Sadaffe Abid wears many hats. As the founder of CIRCLE, a women empowerment and inclusion enterprise, an advocate of digital inclusion for women, and a businesswoman inspiring many to follow in her footsteps.
The day I am interviewing her in her quiet office on a leafy Karachi street, she has acquired yet another milestone: a successful third outing of She Loves Tech in Beijing, one of the world’s largest startup competitions for female founders, where her mentee Yishel Khan represented Pakistan.
We settle in a cosy corner and start chatting about her journey towards beginning CIRCLE, a women empowerment platform, and getting involved in initiatives that promote gender diversity in technology in Pakistan.
Born in a military household, Sadaffe grew up in shady, peaceful cantonments. At 18, she decided to attend Mount Holyoke, a liberal arts women’s college in the US. It took her a year to convince her father to let her go.
Four years later, with a degree in economics and international relations, Sadaffe returned home and found herself working for World Bank, a job that’ll take her all over the country, from remote parts of Balochistan to slums in Rawalpindi.
“Working on these projects was very eye-opening,” she tells me. “I had never seen such poverty before. I was working on development projects; there was money coming in, but no tangible impact was being made.”
A dissatisfaction with the social development sector led Sadaffe to seek other opportunities, and a mentor recommended moving to Kashf, a microfinance operation that was then only just getting started.
In the 12 years spent at Kashf Foundation, which has disbursed USD 200M loans to women clients in Pakistan, Sadaffe rose through the ranks to become the COO and later CEO of the organisation. Under her leadership, Kashf received several awards including the AGFUND International Prize for Microcredit.
But her journey has encompassed so much more than that. She shared some of her learnings as well as plans for the future during my conversation with her, the excerpts of which are shared below.
You wear many hats — businesswoman, entrepreneur, startup mentor and technology advocate. Which do you feel fits you best (or which do you consider your true calling)?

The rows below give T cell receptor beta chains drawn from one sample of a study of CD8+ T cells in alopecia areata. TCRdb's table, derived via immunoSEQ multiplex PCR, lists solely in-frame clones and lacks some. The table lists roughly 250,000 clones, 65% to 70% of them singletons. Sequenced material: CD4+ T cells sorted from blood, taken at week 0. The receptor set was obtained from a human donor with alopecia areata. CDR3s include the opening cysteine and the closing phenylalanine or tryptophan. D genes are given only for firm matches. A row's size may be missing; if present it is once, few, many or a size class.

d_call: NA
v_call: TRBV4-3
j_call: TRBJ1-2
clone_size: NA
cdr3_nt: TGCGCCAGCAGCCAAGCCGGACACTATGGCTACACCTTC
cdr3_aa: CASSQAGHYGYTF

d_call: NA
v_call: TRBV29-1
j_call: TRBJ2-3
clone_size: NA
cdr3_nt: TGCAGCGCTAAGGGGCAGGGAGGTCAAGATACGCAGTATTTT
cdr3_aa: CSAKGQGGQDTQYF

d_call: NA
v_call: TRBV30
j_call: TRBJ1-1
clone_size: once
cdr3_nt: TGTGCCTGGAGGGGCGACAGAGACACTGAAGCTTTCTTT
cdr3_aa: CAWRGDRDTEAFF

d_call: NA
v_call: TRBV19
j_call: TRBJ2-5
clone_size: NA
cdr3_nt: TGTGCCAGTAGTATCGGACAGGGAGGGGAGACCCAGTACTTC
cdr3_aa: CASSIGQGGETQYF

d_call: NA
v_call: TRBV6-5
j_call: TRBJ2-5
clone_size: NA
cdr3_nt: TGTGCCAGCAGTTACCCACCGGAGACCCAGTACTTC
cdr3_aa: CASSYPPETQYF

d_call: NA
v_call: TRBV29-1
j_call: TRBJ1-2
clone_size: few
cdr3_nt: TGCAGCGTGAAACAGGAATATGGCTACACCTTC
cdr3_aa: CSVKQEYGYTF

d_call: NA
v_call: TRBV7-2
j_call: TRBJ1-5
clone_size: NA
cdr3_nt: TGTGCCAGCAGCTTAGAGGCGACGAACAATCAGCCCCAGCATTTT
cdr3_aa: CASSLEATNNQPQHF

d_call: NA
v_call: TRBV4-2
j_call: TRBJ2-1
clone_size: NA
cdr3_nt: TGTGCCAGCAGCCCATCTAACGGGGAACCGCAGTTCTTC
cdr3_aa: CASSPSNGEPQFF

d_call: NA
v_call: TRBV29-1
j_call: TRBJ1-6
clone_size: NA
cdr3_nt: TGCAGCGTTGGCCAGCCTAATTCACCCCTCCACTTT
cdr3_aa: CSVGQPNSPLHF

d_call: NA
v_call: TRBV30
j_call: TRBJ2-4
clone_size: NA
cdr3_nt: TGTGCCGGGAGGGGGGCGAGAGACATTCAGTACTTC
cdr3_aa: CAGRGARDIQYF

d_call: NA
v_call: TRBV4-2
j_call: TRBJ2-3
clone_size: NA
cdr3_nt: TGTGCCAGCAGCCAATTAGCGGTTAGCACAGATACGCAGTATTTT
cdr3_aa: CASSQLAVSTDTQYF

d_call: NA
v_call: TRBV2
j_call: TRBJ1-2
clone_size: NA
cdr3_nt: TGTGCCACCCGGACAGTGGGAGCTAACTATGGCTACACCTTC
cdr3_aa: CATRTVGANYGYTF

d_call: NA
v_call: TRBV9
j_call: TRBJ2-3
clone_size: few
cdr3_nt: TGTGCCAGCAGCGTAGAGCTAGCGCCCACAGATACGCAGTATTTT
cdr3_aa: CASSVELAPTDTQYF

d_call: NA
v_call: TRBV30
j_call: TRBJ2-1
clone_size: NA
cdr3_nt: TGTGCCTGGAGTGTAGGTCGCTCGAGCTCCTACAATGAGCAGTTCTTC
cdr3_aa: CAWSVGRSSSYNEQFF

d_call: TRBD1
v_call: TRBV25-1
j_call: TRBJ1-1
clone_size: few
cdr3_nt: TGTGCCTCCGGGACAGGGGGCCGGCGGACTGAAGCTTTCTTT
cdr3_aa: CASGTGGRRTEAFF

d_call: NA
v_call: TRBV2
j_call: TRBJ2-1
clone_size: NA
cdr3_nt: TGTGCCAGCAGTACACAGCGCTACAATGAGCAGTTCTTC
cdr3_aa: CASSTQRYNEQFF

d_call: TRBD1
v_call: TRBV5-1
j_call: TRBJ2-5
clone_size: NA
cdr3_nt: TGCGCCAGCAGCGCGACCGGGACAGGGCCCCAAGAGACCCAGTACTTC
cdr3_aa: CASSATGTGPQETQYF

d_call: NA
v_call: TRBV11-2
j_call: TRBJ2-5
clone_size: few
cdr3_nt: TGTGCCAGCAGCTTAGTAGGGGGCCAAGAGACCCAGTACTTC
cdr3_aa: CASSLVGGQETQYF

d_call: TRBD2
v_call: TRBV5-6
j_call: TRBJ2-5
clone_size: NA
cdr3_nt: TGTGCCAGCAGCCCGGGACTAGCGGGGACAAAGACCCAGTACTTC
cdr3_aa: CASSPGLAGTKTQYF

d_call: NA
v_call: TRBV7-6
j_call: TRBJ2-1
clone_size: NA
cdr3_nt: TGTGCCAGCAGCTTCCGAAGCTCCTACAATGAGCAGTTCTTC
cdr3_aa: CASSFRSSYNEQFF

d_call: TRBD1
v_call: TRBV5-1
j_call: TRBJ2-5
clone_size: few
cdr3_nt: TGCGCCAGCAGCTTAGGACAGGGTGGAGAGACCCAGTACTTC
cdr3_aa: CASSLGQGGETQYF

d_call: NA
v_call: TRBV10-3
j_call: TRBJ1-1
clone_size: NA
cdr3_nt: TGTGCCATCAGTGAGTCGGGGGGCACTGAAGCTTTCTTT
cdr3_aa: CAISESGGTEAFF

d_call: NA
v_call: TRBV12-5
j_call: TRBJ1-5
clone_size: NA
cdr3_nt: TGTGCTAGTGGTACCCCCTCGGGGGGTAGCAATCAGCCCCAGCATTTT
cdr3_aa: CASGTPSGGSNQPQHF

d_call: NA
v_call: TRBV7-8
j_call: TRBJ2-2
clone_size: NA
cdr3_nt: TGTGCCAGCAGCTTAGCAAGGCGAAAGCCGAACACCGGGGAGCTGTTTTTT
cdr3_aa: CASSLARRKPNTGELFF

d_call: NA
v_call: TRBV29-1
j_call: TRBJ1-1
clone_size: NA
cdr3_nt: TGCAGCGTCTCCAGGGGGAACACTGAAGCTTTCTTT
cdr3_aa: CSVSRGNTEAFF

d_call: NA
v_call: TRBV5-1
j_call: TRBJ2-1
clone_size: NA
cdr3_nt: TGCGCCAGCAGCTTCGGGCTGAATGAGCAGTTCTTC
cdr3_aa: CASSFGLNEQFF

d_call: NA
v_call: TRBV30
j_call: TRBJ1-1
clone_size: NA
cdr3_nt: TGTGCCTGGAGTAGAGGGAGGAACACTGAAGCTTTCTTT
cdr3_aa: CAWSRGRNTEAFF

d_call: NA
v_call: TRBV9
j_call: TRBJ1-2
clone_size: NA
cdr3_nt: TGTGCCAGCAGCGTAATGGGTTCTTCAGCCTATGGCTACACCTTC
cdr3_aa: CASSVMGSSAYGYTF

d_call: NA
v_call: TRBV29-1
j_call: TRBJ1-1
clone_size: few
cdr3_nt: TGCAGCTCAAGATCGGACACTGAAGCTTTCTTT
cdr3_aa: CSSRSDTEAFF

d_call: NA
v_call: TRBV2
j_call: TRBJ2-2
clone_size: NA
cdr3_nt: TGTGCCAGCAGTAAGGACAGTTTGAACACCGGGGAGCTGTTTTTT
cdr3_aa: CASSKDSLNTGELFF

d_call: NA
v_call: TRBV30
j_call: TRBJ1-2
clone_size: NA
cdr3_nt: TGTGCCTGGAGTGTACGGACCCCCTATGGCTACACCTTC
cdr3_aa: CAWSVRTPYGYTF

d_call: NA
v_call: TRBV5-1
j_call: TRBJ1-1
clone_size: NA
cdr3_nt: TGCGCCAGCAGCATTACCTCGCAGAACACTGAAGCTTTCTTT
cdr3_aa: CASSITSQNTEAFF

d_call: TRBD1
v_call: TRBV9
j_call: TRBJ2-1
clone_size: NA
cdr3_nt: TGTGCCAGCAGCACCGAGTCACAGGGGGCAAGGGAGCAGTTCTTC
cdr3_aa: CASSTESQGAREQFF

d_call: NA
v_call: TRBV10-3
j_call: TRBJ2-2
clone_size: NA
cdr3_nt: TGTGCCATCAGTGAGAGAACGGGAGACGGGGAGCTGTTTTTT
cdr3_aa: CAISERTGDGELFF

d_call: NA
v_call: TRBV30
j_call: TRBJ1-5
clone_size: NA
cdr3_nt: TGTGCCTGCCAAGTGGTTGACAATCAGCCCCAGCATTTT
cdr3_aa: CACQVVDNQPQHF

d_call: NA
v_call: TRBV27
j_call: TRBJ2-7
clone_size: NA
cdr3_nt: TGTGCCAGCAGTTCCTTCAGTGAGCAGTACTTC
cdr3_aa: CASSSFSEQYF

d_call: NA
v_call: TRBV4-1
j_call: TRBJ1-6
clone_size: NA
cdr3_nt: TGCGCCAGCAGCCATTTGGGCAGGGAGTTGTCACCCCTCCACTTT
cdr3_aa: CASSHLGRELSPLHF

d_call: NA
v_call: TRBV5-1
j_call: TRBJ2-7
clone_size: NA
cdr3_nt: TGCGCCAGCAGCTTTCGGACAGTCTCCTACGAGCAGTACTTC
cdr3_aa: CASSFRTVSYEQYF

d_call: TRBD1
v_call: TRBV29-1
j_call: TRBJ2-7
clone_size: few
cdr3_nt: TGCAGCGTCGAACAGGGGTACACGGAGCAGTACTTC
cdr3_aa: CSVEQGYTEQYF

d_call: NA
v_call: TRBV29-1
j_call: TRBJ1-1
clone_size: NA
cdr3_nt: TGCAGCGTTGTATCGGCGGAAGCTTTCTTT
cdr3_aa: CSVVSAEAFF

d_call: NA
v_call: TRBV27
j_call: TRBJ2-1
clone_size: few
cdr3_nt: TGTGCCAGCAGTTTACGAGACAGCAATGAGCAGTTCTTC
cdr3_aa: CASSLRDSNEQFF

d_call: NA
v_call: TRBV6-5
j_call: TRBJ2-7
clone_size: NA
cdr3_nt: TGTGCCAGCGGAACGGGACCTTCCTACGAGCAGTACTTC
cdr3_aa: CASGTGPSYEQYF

SA: I think my true calling is really about women’s economic empowerment; I feel it’s essential for a woman to be economically independent because women invest back into the family. I believe that for Pakistan’s prosperity, we need to bring more women in the work force, especially in the areas of tech and entrepreneurship. Technology is an equaliser, and it’s an enabler. If we combine tech and entrepreneurship and give its access to our women, we can make powerful stuff happen.
One of the main things that CIRCLE promotes in Pakistan is the She Loves Tech Global Startup Competition. This year was your third time facilitating a woman-led startup to represent Pakistan. How has this event helped contribute to the startup ecosystem of Pakistan, particularly when it comes to female founders?
SA: She Loves Tech is the world’s largest startup competition for women, with participation from over 50 countries. We first brought the competition to Pakistan in 2017; I was very excited that we got an opportunity to represent Pakistan at this event, because I feel there aren’t enough platforms to increase visibility of Pakistani women and support and celebrate the work that they do.
In our first year, we just had one round in Karachi, but this year we organised five rounds. Over the years, we have had more than 400 women participants from Karachi, Lahore, Islamabad, Peshawar and Abbottabad. Global competitions like this bring attention to women-led tech startups which then helps build a pipeline of similar ventures. This year's finalist Yishel Khan has developed headgear that uses AI to detect ADHD, particularly in children. It’s solving a global problem. In the past, we have had Raaji and TrashIt from Pakistan; both have gone on to do more impactful things. We are also glad to have so many partners join us on board.
The competition is global, but I have always wondered how we can use it to create inspiration and a movement for women to join the economy and to explore entrepreneurship and tech. Pakistan has less than 35% women in the workplace, so women are a huge untapped potential in the country. According to the IMF, our GDP will be boosted by 30pc if we have more women in the economy.
So there’s a very clear economic dividend associated with this and there are many setbacks that hold women back. We want to get rid of these hurdles.